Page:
John Mooney and Bluesiana - Travelin' On
U.S. reissue of German release is a live firestorm. It's also the first disc that hints at Mooney's prodigious presence.
Buddy Moss - Atlanta Blues Legend
(1964) This reissue of Moss' excellent Biograph album comes with seven unissued songs, adding just a little light to the pitifully small legacy of this unrecognized guitarist/harmonicist/songwriter.
Nathan & the Zydeco Cha Chas - Creole Crossroads
Face it, anything Michael Doucet joins is likely to be a little more of a hoot than it would have been otherwise. Leave the distinctions between zydeco and Cajun to the scholars and roll up your rug for this hour's worth of Clifton Chenier-influenced morsels that will have you running for some shellfish.
Dewey Phillips - Red Hot & Blue
Radio sucks. But there was a time, long before FM and consultants and playlists from New York City, when radio was more dangerous than dependable. Dewey Phillips was interactive before his time; he sang along with the rockabilly and R&B he played and loved. He also did something truly subversive: he shook the black and white artists up into the same bottle and let it all come out together. This is the sound of integration, daring and audacious before its time. Unfortunately, the airwaves rarely have taken Phillips' advice.
Roomful of Blues - Turn It On! Turn It Up!
These guys turn it every which way. Sugar Ray's vocals soar over the horn grooves and new guitarist Glenn Vachon's lines cuts through them like a razor.
Rev. Dan Smith - Live at Fox Hollow
Culled from festivals during the '70s, these live tapes capture music that is considered folk gospel, but it's really primal blues, the eternal struggle between good and evil, God and the devil. The key difference is that, unlike most bluesmen, the Rev. Dan Smith sees light at the end of that long, lonely tunnel where, as he closes, "Every Day Will Be Sunday."
(Time & Strike)
Luther Tucker & the Ford Blues Band -
Legendary session guitarist out front at the 1993 Bremen Festival, just before his death.
Various - Piano Wizards
Fine 18-song anthology of blues, boogie-woogie and jazz piano styles of the '20s & '30s, with classy items from Clarence Williams, Cow Cow Davenport, Meade Lux Lewis, Pete Johnson and Albert Ammons, among others. (JD)
Various - The Great Gospel Women
Mahalia Jackson, Marion Williams, Sister Rosetta Tharpe, Clara Ward, Bessie Griffin and a dozen other major soul-saving voices on 33 songs recorded between 1942 and 1992, from a variety of sources. Very nice collection. (JD)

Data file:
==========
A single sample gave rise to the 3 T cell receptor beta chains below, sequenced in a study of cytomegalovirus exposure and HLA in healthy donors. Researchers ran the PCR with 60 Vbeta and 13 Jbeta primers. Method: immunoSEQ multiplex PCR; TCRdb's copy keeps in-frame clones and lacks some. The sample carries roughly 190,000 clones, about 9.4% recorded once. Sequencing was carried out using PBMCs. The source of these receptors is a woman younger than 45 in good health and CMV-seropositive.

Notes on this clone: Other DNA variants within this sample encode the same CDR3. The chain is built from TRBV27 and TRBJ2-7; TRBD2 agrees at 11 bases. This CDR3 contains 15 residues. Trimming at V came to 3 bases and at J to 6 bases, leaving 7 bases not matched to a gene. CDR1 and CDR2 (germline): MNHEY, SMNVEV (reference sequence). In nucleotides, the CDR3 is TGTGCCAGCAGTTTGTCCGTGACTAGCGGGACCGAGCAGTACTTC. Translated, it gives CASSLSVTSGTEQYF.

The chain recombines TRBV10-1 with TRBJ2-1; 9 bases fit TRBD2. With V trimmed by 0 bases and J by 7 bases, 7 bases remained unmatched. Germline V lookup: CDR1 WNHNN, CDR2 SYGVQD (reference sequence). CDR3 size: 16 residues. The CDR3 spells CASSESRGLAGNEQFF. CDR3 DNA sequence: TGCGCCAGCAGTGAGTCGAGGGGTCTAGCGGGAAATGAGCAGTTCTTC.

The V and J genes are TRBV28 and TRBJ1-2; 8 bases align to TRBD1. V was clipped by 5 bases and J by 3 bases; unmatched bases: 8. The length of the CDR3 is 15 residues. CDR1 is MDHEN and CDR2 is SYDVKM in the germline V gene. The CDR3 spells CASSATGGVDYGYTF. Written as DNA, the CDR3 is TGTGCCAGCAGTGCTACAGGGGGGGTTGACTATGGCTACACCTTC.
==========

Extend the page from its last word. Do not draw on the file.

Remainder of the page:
Various - Virginia Traditions Western Piedmont Blues
Outstanding collection of recordings in this light-fingered style. Some from as early as 1929, but most are from the late '70s and the sound is great. Part of the Blue Ridge Institute's excellent series on traditional music.
Various - Deep Blue: The Rounder 25th Anniversary Blues Anthology
Two CDs, 30 superb tracks from one of the great independent labels. From Robert Nighthawk, Professor Longhair and Booker T. Laury to Roomful of Blues, Ronnie Earl and Smokin' Joe Kubek.
Various - Blues Fest: Modern Blues of the '70s
This set works on the premise that not all the great recorded blues ended in the '60s. It's hard to argue with this as proof; it kicks huge butt in all directions. Check out Luther Allison's "Luther's Blues" (also on the new Motown Luther collection from the '70s), the uncompromising "Your Love Is Like a Cancer" by Son Seals or any of the other tracks here.
Various - Blues Live From Mountain Stage
This excellent series turns its microphones on Charlie Musselwhite, John Hammond, Tracy Nelson, Snooky Pryor, the Nighthawks, Johnnie Johnson and others.
Barrence Whitfield & the Savages - Ritual of the Savages
Boston's wildman vocalist is back again with a hot rock'n'soul stew. Magic Sam's "Give Me Time" is the only straight blues song, but Barrence puts his own stamp on everything anyway, so it hardly matters.
Marion Williams - This Too Shall Pass
If you have never heard Marion Williams, this is as good a place as any to get acquainted. The voice that stopped everybody from Little Richard to Aretha Franklin was in her finest form on these 10 songs. Most gospel is right out of Matthew, Mark, Luke and John, redemption stuff, but Williams' is pure Old Testament, spine-chilling, primal gospel/soul/blues. Don't believe it? Listen to "Dead Cat on the Line" in the dark late at night -- if you dare.